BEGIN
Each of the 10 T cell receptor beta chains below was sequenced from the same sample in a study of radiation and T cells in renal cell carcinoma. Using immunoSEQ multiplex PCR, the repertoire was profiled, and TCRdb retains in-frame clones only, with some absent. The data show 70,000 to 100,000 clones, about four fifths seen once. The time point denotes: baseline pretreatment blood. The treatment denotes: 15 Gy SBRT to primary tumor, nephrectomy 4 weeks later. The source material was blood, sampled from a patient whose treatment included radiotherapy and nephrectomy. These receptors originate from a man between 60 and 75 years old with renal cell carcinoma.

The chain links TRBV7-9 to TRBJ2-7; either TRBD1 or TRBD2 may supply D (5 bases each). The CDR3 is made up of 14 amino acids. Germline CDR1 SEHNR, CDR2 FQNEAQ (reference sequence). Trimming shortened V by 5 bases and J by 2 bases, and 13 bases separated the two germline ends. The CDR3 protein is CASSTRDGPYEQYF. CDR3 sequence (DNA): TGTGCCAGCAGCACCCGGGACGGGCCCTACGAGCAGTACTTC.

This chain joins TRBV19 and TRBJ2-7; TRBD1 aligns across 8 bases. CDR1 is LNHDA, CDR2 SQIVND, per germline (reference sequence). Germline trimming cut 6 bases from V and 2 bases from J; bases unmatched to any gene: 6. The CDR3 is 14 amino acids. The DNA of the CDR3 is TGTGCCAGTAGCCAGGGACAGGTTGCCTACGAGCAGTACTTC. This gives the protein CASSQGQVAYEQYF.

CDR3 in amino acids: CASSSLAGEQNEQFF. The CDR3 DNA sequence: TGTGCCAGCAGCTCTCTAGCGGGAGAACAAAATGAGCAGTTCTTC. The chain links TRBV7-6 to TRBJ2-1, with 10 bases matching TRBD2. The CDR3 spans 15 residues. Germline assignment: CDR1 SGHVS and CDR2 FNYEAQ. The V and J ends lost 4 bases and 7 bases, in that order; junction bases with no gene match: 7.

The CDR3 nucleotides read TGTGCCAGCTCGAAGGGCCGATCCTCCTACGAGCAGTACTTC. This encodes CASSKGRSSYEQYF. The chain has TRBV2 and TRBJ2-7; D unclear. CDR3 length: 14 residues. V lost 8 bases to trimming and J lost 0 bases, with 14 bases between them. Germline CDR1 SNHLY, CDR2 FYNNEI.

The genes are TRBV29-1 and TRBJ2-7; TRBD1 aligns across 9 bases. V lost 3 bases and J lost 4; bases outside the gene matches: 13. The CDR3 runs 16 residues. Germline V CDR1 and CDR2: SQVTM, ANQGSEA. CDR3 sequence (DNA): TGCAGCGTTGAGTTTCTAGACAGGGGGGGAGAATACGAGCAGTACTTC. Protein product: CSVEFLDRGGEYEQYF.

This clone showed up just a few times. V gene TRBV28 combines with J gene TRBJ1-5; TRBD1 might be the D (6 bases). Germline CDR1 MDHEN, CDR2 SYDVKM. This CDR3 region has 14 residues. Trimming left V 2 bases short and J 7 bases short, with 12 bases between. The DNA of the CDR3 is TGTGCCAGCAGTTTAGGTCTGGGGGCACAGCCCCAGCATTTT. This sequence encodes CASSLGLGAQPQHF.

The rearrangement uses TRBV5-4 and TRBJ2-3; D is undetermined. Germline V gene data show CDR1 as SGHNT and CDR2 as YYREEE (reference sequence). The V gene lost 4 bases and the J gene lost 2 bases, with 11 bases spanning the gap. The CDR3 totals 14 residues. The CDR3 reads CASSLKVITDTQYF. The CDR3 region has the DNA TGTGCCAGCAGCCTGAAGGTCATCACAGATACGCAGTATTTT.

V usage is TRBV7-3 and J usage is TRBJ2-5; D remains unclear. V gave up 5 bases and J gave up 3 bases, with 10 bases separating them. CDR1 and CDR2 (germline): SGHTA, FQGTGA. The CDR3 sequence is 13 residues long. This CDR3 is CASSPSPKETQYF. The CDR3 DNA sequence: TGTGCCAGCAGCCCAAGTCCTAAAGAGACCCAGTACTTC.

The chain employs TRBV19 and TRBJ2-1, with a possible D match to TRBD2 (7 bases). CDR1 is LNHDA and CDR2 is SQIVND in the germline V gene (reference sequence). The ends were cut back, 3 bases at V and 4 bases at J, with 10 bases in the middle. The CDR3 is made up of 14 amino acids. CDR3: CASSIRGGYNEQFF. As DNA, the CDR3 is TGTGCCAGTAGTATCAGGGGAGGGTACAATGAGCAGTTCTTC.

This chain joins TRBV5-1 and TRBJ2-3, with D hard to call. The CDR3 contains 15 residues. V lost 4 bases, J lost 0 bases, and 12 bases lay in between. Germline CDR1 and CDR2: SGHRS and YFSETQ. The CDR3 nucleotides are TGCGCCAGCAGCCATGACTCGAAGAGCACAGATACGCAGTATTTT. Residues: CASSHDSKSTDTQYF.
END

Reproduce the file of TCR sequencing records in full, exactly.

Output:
Each of the 10 T cell receptor beta chains below was sequenced from the same sample in a study of radiation and T cells in renal cell carcinoma. Using immunoSEQ multiplex PCR, the repertoire was profiled, and TCRdb retains in-frame clones only, with some absent. The data show 70,000 to 100,000 clones, about four fifths seen once. The time point denotes: baseline pretreatment blood. The treatment denotes: 15 Gy SBRT to primary tumor, nephrectomy 4 weeks later. The source material was blood, sampled from a patient whose treatment included radiotherapy and nephrectomy. These receptors originate from a man between 60 and 75 years old with renal cell carcinoma.

The chain links TRBV7-9 to TRBJ2-7; either TRBD1 or TRBD2 may supply D (5 bases each). The CDR3 is made up of 14 amino acids. Germline CDR1 SEHNR, CDR2 FQNEAQ (reference sequence). Trimming shortened V by 5 bases and J by 2 bases, and 13 bases separated the two germline ends. The CDR3 protein is CASSTRDGPYEQYF. CDR3 sequence (DNA): TGTGCCAGCAGCACCCGGGACGGGCCCTACGAGCAGTACTTC.

This chain joins TRBV19 and TRBJ2-7; TRBD1 aligns across 8 bases. CDR1 is LNHDA, CDR2 SQIVND, per germline (reference sequence). Germline trimming cut 6 bases from V and 2 bases from J; bases unmatched to any gene: 6. The CDR3 is 14 amino acids. The DNA of the CDR3 is TGTGCCAGTAGCCAGGGACAGGTTGCCTACGAGCAGTACTTC. This gives the protein CASSQGQVAYEQYF.

CDR3 in amino acids: CASSSLAGEQNEQFF. The CDR3 DNA sequence: TGTGCCAGCAGCTCTCTAGCGGGAGAACAAAATGAGCAGTTCTTC. The chain links TRBV7-6 to TRBJ2-1, with 10 bases matching TRBD2. The CDR3 spans 15 residues. Germline assignment: CDR1 SGHVS and CDR2 FNYEAQ. The V and J ends lost 4 bases and 7 bases, in that order; junction bases with no gene match: 7.

The CDR3 nucleotides read TGTGCCAGCTCGAAGGGCCGATCCTCCTACGAGCAGTACTTC. This encodes CASSKGRSSYEQYF. The chain has TRBV2 and TRBJ2-7; D unclear. CDR3 length: 14 residues. V lost 8 bases to trimming and J lost 0 bases, with 14 bases between them. Germline CDR1 SNHLY, CDR2 FYNNEI.

The genes are TRBV29-1 and TRBJ2-7; TRBD1 aligns across 9 bases. V lost 3 bases and J lost 4; bases outside the gene matches: 13. The CDR3 runs 16 residues. Germline V CDR1 and CDR2: SQVTM, ANQGSEA. CDR3 sequence (DNA): TGCAGCGTTGAGTTTCTAGACAGGGGGGGAGAATACGAGCAGTACTTC. Protein product: CSVEFLDRGGEYEQYF.

This clone showed up just a few times. V gene TRBV28 combines with J gene TRBJ1-5; TRBD1 might be the D (6 bases). Germline CDR1 MDHEN, CDR2 SYDVKM. This CDR3 region has 14 residues. Trimming left V 2 bases short and J 7 bases short, with 12 bases between. The DNA of the CDR3 is TGTGCCAGCAGTTTAGGTCTGGGGGCACAGCCCCAGCATTTT. This sequence encodes CASSLGLGAQPQHF.

The rearrangement uses TRBV5-4 and TRBJ2-3; D is undetermined. Germline V gene data show CDR1 as SGHNT and CDR2 as YYREEE (reference sequence). The V gene lost 4 bases and the J gene lost 2 bases, with 11 bases spanning the gap. The CDR3 totals 14 residues. The CDR3 reads CASSLKVITDTQYF. The CDR3 region has the DNA TGTGCCAGCAGCCTGAAGGTCATCACAGATACGCAGTATTTT.

V usage is TRBV7-3 and J usage is TRBJ2-5; D remains unclear. V gave up 5 bases and J gave up 3 bases, with 10 bases separating them. CDR1 and CDR2 (germline): SGHTA, FQGTGA. The CDR3 sequence is 13 residues long. This CDR3 is CASSPSPKETQYF. The CDR3 DNA sequence: TGTGCCAGCAGCCCAAGTCCTAAAGAGACCCAGTACTTC.

The chain employs TRBV19 and TRBJ2-1, with a possible D match to TRBD2 (7 bases). CDR1 is LNHDA and CDR2 is SQIVND in the germline V gene (reference sequence). The ends were cut back, 3 bases at V and 4 bases at J, with 10 bases in the middle. The CDR3 is made up of 14 amino acids. CDR3: CASSIRGGYNEQFF. As DNA, the CDR3 is TGTGCCAGTAGTATCAGGGGAGGGTACAATGAGCAGTTCTTC.

This chain joins TRBV5-1 and TRBJ2-3, with D hard to call. The CDR3 contains 15 residues. V lost 4 bases, J lost 0 bases, and 12 bases lay in between. Germline CDR1 and CDR2: SGHRS and YFSETQ. The CDR3 nucleotides are TGCGCCAGCAGCCATGACTCGAAGAGCACAGATACGCAGTATTTT. Residues: CASSHDSKSTDTQYF.